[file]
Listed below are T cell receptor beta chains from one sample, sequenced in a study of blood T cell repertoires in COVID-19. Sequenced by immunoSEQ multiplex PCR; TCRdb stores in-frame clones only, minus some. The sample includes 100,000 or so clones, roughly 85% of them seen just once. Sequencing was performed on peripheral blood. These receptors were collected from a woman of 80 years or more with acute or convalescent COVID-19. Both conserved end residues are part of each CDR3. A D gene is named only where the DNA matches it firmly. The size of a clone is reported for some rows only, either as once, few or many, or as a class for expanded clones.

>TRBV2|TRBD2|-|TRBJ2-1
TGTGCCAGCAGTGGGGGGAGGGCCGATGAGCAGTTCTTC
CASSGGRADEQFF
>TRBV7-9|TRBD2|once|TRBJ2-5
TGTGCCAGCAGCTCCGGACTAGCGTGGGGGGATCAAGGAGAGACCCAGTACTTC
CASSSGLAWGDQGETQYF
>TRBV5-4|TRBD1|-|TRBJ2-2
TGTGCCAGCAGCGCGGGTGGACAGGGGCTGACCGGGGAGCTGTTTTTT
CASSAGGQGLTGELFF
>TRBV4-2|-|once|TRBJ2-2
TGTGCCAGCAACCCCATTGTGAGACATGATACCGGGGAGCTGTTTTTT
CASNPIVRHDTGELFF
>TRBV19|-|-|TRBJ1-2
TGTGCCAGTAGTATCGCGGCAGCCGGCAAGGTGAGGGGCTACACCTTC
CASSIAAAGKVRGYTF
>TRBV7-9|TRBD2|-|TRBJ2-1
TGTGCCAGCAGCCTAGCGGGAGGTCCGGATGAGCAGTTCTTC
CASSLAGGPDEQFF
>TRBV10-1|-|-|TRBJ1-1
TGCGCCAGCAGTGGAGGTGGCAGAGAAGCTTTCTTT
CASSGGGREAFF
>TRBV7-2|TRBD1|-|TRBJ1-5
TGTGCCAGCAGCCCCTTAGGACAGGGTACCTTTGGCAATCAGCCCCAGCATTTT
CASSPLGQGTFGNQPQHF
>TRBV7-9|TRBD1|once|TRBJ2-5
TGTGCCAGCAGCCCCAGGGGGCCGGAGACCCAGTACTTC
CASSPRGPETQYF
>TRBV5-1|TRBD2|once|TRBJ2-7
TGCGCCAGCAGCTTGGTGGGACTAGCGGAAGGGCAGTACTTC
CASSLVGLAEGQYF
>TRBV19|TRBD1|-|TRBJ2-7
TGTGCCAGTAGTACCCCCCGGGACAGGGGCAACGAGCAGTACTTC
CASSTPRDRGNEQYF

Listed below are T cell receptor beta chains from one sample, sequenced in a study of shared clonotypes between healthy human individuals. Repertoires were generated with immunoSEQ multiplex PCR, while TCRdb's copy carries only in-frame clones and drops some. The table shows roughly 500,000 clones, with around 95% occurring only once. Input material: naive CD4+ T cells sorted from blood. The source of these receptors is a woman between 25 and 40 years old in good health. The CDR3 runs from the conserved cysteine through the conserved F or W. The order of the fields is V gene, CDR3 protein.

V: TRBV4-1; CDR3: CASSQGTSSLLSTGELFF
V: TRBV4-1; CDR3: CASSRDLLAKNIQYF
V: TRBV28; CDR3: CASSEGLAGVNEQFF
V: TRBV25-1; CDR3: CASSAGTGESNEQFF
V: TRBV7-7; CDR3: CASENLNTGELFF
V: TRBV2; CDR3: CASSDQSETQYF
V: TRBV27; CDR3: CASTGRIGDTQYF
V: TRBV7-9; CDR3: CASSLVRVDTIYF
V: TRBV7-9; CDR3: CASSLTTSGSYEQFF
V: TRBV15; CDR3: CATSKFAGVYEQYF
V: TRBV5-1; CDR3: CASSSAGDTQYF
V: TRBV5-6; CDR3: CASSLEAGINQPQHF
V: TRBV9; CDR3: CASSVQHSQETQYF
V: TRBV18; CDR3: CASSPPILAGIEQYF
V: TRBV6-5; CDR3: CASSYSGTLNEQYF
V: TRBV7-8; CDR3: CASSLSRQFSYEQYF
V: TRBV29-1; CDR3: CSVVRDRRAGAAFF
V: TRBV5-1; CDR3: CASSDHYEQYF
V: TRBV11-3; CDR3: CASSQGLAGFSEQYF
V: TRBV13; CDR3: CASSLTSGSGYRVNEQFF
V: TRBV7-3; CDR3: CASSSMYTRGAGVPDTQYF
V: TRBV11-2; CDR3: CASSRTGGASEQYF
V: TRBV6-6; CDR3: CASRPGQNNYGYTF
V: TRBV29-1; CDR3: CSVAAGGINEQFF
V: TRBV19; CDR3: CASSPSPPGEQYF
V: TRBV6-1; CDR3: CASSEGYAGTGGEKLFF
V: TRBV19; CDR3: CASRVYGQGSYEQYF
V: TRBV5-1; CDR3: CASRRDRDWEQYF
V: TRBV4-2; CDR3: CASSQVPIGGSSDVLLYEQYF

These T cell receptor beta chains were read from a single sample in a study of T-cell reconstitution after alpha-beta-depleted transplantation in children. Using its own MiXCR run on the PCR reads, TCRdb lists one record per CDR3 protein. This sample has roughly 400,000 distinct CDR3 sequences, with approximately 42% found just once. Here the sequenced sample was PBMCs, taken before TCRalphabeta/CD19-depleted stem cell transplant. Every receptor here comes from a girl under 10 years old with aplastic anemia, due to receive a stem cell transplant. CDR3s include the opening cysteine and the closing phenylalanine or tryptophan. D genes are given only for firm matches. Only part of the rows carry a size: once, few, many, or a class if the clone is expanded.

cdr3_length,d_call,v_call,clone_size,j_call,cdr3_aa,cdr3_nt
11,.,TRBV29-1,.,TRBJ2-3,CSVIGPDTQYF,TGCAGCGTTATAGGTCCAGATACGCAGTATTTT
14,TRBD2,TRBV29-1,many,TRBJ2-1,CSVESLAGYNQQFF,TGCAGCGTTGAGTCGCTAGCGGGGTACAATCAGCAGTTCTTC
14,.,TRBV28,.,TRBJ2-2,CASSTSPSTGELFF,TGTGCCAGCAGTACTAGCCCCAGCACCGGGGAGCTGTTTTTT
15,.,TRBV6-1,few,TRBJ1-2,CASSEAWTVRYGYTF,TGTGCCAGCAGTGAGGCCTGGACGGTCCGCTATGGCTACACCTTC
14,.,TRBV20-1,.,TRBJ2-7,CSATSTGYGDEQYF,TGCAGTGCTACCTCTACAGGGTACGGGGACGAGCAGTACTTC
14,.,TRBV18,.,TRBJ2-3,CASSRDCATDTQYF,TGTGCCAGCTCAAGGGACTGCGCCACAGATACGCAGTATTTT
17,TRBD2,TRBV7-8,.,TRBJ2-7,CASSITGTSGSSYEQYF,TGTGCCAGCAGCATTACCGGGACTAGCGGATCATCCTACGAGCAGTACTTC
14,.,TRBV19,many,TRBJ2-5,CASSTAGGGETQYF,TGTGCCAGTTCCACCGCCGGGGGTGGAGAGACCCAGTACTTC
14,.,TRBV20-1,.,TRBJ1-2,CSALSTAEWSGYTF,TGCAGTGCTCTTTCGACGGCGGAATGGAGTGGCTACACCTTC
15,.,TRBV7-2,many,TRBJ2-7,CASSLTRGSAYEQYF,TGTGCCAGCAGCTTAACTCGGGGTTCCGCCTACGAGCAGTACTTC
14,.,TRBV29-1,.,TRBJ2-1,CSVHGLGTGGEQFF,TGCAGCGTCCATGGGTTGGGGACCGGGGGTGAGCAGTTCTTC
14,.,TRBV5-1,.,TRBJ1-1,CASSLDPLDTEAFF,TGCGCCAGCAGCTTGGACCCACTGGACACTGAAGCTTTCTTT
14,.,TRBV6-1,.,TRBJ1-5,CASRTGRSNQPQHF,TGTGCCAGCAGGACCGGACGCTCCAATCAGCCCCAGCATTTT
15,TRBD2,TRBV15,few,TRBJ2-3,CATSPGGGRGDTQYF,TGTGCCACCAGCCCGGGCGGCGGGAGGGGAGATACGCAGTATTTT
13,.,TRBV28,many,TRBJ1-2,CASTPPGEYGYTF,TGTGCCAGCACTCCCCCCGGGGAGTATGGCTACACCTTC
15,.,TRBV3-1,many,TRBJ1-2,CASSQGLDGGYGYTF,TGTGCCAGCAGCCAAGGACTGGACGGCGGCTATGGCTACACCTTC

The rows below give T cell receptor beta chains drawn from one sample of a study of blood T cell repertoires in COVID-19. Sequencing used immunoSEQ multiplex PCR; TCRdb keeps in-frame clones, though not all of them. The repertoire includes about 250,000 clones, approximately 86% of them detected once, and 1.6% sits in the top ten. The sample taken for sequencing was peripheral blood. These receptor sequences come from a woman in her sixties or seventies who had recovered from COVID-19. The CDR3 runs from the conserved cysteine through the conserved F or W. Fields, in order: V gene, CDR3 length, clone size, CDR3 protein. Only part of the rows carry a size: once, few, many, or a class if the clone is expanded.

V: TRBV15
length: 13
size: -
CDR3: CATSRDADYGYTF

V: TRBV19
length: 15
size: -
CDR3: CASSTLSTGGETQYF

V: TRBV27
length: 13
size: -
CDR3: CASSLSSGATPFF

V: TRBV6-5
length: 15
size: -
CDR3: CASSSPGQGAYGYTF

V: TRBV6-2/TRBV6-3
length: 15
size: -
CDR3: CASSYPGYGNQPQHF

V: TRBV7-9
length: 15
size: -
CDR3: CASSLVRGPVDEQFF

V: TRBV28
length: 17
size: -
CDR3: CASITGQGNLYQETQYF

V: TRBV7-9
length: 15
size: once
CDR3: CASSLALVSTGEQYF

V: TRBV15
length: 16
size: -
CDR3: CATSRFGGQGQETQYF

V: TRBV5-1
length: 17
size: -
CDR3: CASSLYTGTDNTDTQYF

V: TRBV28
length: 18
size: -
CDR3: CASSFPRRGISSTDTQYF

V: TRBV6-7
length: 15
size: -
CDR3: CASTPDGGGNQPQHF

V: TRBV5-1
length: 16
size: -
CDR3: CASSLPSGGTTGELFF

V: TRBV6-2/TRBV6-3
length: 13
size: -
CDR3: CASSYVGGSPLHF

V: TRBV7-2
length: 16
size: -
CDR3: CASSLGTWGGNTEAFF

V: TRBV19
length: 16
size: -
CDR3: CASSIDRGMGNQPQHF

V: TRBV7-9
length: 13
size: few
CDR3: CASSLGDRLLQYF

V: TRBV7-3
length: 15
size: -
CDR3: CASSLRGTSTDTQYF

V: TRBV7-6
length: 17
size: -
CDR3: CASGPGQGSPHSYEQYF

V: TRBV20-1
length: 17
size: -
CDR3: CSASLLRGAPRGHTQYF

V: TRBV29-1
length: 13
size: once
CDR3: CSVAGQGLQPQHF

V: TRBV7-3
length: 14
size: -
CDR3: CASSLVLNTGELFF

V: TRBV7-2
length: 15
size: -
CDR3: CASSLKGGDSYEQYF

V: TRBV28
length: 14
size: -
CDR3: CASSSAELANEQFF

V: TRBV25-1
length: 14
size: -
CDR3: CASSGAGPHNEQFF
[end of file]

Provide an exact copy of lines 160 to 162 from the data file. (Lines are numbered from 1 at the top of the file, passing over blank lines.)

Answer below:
V: TRBV20-1
length: 17
size: -